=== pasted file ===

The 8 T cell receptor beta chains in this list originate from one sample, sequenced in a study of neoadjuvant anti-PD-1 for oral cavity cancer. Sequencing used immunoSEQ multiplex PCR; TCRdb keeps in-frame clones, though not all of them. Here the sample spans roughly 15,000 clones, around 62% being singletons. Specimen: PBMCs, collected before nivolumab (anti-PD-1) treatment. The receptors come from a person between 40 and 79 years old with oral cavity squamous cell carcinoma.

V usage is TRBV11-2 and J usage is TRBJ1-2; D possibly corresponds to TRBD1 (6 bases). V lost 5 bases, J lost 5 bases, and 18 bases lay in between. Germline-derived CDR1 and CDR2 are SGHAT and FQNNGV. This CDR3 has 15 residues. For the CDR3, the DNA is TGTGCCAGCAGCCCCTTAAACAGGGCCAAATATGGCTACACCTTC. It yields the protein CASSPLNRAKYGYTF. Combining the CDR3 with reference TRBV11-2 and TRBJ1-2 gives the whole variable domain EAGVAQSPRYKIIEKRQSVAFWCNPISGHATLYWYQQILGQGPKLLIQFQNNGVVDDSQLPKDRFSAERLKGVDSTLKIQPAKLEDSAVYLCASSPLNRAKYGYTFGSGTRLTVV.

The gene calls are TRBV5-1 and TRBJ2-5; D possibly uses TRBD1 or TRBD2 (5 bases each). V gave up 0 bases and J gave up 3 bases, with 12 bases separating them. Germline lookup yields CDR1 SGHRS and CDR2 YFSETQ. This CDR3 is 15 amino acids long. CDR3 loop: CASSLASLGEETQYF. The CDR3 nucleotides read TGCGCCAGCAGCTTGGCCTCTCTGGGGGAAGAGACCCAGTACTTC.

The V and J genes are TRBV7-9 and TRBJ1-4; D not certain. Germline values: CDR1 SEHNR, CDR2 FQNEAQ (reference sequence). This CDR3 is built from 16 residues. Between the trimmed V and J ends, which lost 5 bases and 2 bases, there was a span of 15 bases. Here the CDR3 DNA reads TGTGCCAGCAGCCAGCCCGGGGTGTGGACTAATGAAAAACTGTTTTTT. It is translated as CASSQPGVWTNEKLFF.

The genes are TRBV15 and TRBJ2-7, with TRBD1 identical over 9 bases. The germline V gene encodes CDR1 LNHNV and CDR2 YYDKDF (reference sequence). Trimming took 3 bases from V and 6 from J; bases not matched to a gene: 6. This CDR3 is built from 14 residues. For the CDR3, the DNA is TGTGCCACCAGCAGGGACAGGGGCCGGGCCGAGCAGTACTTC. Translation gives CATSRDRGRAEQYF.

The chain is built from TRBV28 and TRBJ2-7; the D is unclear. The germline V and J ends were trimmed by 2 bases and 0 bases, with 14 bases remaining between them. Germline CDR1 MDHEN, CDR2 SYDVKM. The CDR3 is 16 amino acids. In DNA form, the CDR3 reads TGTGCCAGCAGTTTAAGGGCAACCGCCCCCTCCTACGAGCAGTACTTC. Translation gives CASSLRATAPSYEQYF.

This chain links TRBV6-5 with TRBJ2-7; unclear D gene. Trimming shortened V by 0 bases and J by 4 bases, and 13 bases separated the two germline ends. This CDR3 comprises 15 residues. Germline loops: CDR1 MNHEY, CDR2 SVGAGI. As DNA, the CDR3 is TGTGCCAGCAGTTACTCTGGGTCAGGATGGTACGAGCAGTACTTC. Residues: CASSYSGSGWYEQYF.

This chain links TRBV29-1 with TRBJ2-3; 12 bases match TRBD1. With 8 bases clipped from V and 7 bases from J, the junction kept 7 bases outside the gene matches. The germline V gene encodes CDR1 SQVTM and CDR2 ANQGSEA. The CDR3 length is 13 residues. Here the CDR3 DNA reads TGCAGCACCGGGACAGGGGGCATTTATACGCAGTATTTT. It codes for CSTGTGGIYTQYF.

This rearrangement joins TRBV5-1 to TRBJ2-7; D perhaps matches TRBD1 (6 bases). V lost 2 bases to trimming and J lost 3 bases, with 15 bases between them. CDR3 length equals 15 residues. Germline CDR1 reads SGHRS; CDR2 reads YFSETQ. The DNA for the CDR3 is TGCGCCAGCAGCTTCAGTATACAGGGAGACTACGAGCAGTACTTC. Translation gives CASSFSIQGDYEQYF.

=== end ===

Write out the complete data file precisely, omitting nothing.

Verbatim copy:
The 8 T cell receptor beta chains in this list originate from one sample, sequenced in a study of neoadjuvant anti-PD-1 for oral cavity cancer. Sequencing used immunoSEQ multiplex PCR; TCRdb keeps in-frame clones, though not all of them. Here the sample spans roughly 15,000 clones, around 62% being singletons. Specimen: PBMCs, collected before nivolumab (anti-PD-1) treatment. The receptors come from a person between 40 and 79 years old with oral cavity squamous cell carcinoma.

V usage is TRBV11-2 and J usage is TRBJ1-2; D possibly corresponds to TRBD1 (6 bases). V lost 5 bases, J lost 5 bases, and 18 bases lay in between. Germline-derived CDR1 and CDR2 are SGHAT and FQNNGV. This CDR3 has 15 residues. For the CDR3, the DNA is TGTGCCAGCAGCCCCTTAAACAGGGCCAAATATGGCTACACCTTC. It yields the protein CASSPLNRAKYGYTF. Combining the CDR3 with reference TRBV11-2 and TRBJ1-2 gives the whole variable domain EAGVAQSPRYKIIEKRQSVAFWCNPISGHATLYWYQQILGQGPKLLIQFQNNGVVDDSQLPKDRFSAERLKGVDSTLKIQPAKLEDSAVYLCASSPLNRAKYGYTFGSGTRLTVV.

The gene calls are TRBV5-1 and TRBJ2-5; D possibly uses TRBD1 or TRBD2 (5 bases each). V gave up 0 bases and J gave up 3 bases, with 12 bases separating them. Germline lookup yields CDR1 SGHRS and CDR2 YFSETQ. This CDR3 is 15 amino acids long. CDR3 loop: CASSLASLGEETQYF. The CDR3 nucleotides read TGCGCCAGCAGCTTGGCCTCTCTGGGGGAAGAGACCCAGTACTTC.

The V and J genes are TRBV7-9 and TRBJ1-4; D not certain. Germline values: CDR1 SEHNR, CDR2 FQNEAQ (reference sequence). This CDR3 is built from 16 residues. Between the trimmed V and J ends, which lost 5 bases and 2 bases, there was a span of 15 bases. Here the CDR3 DNA reads TGTGCCAGCAGCCAGCCCGGGGTGTGGACTAATGAAAAACTGTTTTTT. It is translated as CASSQPGVWTNEKLFF.

The genes are TRBV15 and TRBJ2-7, with TRBD1 identical over 9 bases. The germline V gene encodes CDR1 LNHNV and CDR2 YYDKDF (reference sequence). Trimming took 3 bases from V and 6 from J; bases not matched to a gene: 6. This CDR3 is built from 14 residues. For the CDR3, the DNA is TGTGCCACCAGCAGGGACAGGGGCCGGGCCGAGCAGTACTTC. Translation gives CATSRDRGRAEQYF.

The chain is built from TRBV28 and TRBJ2-7; the D is unclear. The germline V and J ends were trimmed by 2 bases and 0 bases, with 14 bases remaining between them. Germline CDR1 MDHEN, CDR2 SYDVKM. The CDR3 is 16 amino acids. In DNA form, the CDR3 reads TGTGCCAGCAGTTTAAGGGCAACCGCCCCCTCCTACGAGCAGTACTTC. Translation gives CASSLRATAPSYEQYF.

This chain links TRBV6-5 with TRBJ2-7; unclear D gene. Trimming shortened V by 0 bases and J by 4 bases, and 13 bases separated the two germline ends. This CDR3 comprises 15 residues. Germline loops: CDR1 MNHEY, CDR2 SVGAGI. As DNA, the CDR3 is TGTGCCAGCAGTTACTCTGGGTCAGGATGGTACGAGCAGTACTTC. Residues: CASSYSGSGWYEQYF.

This chain links TRBV29-1 with TRBJ2-3; 12 bases match TRBD1. With 8 bases clipped from V and 7 bases from J, the junction kept 7 bases outside the gene matches. The germline V gene encodes CDR1 SQVTM and CDR2 ANQGSEA. The CDR3 length is 13 residues. Here the CDR3 DNA reads TGCAGCACCGGGACAGGGGGCATTTATACGCAGTATTTT. It codes for CSTGTGGIYTQYF.

This rearrangement joins TRBV5-1 to TRBJ2-7; D perhaps matches TRBD1 (6 bases). V lost 2 bases to trimming and J lost 3 bases, with 15 bases between them. CDR3 length equals 15 residues. Germline CDR1 reads SGHRS; CDR2 reads YFSETQ. The DNA for the CDR3 is TGCGCCAGCAGCTTCAGTATACAGGGAGACTACGAGCAGTACTTC. Translation gives CASSFSIQGDYEQYF.